A Language of Interaction
“It is natural for people to embody a new domain of knowledge in a language that expresses ideas in that domain… The language gives you a way to see—a framework for interpreting the things you observe and a structure of understanding you can elaborate as you learn more.”
Hugh Beyer and Karen Holtzblatt in Contextual Design
Contextual Design is considered a classic in the HCI field. It’s with good reason, too. Similar to recent literature on the convergence of business marketing and service design that I’ve noted previously, I can imagine how this book and others like it started to indicate the emerging links between software development and interaction design when it was published in 1998.
Most references I’ve encountered focus on contextual inquiry, the user research portion of the process proposed by the authors. Contextual inquiry provides a set of principles for user engagement that still hold up (which makes sense since they were so formative of design research as we know it). They are: context (go where the work happens), partnership (the master/apprentice model), interpretation (share interpretations with users to reveal the why), and focus (set a project focus to guide, but also allow individual focuses to provide different perspectives).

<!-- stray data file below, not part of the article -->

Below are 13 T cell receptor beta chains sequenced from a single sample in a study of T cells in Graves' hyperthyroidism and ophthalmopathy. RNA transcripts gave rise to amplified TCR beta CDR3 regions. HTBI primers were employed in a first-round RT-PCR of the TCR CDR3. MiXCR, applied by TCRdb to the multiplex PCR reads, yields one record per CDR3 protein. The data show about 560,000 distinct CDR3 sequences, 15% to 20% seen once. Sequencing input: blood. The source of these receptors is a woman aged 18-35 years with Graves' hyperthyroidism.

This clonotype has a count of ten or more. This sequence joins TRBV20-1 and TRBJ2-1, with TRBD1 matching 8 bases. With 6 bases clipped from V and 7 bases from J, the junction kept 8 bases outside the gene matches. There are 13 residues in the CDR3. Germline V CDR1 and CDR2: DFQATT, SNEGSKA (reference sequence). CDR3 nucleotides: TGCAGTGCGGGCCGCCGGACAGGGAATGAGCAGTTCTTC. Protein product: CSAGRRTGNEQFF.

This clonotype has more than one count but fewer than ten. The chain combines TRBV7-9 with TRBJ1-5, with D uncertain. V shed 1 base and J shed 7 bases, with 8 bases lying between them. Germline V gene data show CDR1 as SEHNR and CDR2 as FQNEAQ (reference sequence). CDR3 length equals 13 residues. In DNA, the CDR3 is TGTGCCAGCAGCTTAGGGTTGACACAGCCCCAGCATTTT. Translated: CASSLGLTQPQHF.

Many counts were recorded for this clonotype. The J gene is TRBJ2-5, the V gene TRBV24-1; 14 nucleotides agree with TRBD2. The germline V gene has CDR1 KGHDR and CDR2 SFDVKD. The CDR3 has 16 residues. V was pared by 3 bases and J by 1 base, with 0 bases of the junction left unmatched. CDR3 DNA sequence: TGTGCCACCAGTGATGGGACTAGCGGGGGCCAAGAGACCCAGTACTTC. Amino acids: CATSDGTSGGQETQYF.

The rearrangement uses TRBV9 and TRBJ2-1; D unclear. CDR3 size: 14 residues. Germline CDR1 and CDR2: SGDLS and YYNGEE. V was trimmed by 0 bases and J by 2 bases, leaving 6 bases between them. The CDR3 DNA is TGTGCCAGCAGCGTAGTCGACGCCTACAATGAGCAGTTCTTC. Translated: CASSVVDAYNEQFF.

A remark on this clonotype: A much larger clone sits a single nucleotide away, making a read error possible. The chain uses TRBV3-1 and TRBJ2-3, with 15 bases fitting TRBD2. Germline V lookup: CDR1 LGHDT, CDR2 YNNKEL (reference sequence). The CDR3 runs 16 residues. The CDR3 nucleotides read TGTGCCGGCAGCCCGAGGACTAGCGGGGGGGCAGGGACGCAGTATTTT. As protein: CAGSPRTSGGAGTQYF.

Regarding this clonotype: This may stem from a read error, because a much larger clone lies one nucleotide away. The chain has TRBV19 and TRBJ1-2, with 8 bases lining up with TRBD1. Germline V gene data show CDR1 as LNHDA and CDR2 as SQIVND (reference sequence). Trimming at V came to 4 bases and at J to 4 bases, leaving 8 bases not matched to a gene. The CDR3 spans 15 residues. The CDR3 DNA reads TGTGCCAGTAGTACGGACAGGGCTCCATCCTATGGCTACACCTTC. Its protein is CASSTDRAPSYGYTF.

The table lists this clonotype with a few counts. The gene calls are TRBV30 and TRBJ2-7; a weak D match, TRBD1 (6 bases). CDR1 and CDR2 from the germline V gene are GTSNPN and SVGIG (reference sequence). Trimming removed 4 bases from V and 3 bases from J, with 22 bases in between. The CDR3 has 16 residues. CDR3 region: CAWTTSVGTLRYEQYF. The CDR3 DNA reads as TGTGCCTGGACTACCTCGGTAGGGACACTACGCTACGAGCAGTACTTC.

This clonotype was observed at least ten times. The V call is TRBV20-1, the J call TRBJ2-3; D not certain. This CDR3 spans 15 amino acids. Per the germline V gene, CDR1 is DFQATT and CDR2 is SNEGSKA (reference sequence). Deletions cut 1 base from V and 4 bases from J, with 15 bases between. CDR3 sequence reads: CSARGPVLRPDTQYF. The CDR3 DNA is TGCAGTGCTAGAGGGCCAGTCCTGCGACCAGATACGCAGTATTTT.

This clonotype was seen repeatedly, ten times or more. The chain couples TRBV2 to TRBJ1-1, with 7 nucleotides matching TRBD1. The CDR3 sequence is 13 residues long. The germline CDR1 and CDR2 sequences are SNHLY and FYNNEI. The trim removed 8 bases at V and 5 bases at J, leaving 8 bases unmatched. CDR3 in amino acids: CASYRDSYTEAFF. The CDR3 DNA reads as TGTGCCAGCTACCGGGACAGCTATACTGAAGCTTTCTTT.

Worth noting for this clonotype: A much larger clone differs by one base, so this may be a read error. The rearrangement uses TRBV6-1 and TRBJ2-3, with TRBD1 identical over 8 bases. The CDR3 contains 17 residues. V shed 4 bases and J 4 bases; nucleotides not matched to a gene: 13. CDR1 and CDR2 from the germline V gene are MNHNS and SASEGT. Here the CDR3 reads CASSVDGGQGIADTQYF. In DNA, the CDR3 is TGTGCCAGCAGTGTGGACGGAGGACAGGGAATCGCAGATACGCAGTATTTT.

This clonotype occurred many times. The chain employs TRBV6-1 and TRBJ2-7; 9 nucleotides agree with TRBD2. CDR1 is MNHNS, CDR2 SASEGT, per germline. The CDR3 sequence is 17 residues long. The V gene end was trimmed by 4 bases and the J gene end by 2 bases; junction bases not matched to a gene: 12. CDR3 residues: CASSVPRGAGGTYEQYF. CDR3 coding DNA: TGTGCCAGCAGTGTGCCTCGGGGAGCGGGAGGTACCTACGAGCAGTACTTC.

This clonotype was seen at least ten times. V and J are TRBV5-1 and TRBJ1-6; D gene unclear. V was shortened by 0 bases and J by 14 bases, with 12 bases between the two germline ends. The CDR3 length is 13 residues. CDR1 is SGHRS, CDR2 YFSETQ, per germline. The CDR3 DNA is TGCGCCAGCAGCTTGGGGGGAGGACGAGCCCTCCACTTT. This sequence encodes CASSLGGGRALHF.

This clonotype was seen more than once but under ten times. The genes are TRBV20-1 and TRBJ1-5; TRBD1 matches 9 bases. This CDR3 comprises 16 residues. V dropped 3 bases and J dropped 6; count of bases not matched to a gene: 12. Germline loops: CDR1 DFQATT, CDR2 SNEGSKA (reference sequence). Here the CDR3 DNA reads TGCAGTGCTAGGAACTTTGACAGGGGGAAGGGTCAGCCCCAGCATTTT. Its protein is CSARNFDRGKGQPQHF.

The other concept in the book that I felt drawn to is work models. Here, the authors are interested in developing a language of interaction. They suggest five different graphical models: flow models (used to understand roles in an interaction and who takes them on), cultural models (used to understand organizational influences), physical models (used to see how work is reflected in the real world), sequence models (used to reveal intents), and artifact models (used to reveal presentation and structure of work).
This is a nice taxonomy of conceptual models. You can start to see many design methods and models under these categories. Architectural patterns echo the idea of the physical model. The “Five Whys” technique could be seen as a version of sequence modeling. Stakeholder maps take on qualities of both flow and cultural models. A language of interaction can help to develop ways of framing our design that we may not have considered otherwise.